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No Right to Wrongful Release Time Credit

A state prisoner who was erroneously released and, when returned to prison,
was not credited with the time spent out of prison, was not denied
substantive due process. See: Sanchez v. Warden, New Hampshire State
Prison, 329 F.Supp.2d 200 (D.N.H. 2004).

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Related legal case

Sanchez v. Warden, New Hampshire State Prison

Miguel Sanchez v. Warden, New Hampshire State Prison

Civil No. 04-083-JD


2004 DNH 118; 329 F. Supp. 2d 200; 2004 U.S. Dist.

August 9, 2004, Decided

DISPOSITION: [**1] Defendant's motion for summary judgment granted. Plaintiff's motion for summary judgment granted in part and denied in part.

COUNSEL: Miguel Sanchez, Petitioner, Pro se, Concord, NH.

For NH State Prison, Respondent: Susan P. McGinnis, LEAD ATTORNEY, NH Attorney General's Office, Concord, NH.

JUDGES: Joseph A. DiClerico, Jr., United States District Judge.

OPINION BY: Joseph A. DiClerico, Jr.


[*201] ORDER

Miguel Sanchez, proceeding pro se, seeks habeas corpus relief, pursuant to 28 U.S.C. § 2254, to correct his sentence as calculated and imposed by the state court. Sanchez contends that his sentence is improper and in violation of due process because he was not given credit for ninety-six days of pretrial confinement and because he was not given credit for time that elapsed while he was erroneously at liberty. n1 The warden moves for summary judgment, acknowledging that Sanchez is entitled to credit for an additional ninety-six days of pretrial confinement but challenging his claim for credit for the time he was erroneously at liberty.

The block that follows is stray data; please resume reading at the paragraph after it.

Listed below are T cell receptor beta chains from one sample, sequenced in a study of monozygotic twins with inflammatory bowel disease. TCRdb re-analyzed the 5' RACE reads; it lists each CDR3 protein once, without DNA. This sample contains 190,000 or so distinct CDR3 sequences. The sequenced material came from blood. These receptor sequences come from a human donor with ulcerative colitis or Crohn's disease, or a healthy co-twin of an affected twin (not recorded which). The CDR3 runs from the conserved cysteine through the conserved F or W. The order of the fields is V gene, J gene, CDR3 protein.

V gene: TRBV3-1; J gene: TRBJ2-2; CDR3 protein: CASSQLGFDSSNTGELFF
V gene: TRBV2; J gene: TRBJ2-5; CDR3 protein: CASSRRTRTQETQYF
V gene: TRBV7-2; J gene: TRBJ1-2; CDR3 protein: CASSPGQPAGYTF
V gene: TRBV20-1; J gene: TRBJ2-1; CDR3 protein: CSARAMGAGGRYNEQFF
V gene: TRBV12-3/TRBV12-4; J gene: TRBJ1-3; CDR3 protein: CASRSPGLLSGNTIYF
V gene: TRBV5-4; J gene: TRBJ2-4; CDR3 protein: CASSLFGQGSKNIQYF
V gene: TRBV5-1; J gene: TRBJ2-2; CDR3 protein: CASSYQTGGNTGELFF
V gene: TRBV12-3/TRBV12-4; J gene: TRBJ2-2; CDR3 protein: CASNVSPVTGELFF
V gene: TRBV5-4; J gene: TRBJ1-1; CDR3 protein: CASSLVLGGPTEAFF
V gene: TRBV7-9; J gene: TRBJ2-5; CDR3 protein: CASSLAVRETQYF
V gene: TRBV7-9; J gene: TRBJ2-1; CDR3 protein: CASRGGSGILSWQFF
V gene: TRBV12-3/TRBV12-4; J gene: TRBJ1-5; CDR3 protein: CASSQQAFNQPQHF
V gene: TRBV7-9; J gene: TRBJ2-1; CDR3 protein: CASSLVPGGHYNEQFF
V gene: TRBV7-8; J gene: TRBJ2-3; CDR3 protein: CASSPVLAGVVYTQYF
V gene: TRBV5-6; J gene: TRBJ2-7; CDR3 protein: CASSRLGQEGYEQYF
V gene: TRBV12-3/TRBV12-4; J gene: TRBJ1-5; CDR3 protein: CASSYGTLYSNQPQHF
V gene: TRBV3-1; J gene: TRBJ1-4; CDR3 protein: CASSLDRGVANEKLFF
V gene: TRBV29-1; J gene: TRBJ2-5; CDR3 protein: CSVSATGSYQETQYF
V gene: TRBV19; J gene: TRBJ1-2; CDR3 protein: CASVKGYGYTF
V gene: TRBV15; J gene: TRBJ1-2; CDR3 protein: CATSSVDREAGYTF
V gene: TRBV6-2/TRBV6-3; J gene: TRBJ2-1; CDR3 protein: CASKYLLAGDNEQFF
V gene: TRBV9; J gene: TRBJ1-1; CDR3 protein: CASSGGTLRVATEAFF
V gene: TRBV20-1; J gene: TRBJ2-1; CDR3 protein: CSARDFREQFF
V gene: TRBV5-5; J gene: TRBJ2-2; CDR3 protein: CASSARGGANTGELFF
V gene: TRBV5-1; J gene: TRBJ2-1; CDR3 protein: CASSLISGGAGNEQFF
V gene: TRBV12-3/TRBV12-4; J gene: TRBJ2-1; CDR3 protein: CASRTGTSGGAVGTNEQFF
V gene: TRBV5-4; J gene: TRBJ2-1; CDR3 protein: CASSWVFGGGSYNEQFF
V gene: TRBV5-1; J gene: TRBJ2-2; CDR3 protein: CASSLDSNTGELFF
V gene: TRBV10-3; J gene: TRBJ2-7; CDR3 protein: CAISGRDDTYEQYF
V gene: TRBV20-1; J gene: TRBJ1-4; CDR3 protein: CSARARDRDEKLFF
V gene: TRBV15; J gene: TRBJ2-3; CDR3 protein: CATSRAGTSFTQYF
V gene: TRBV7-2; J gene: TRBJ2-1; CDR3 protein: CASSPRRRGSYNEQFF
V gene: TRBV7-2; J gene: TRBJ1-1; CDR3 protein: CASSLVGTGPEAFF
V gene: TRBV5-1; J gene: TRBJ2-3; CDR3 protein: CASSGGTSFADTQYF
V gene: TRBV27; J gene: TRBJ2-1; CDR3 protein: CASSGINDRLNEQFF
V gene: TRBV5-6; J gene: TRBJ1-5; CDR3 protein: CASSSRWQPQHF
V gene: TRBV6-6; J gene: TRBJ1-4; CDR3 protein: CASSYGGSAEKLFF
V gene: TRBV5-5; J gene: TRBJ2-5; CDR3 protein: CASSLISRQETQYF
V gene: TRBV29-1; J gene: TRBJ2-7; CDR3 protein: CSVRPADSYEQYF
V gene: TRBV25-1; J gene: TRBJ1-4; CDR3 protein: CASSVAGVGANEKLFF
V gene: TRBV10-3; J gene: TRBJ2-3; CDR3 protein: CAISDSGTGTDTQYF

n1 Sanchez also alleged that his counsel was constitutionally ineffective at his resentencing. That issue was not identified as a claim in the order on preliminary review, and Sanchez did not move to amend his petition, as was required to preserve claims that were not included in the order on preliminary review. As a result, the warden did not address the ineffective assistance of counsel claim in her motion for summary judgment. Sanchez did not raise the claim in his response or in his own motion for summary judgment.



Miguel Sanchez was arrested in November of 1995 on two charges of possession of controlled drugs with intent to sell, and he was released on bail at the end of the month. In December he was arrested on a domestic violence charge and served fifteen days in the Hillsborough House of Corrections. In January 1996, while he was out on bail on the state charges, Sanchez was arrested on a federal charge of making a false statement on a passport application.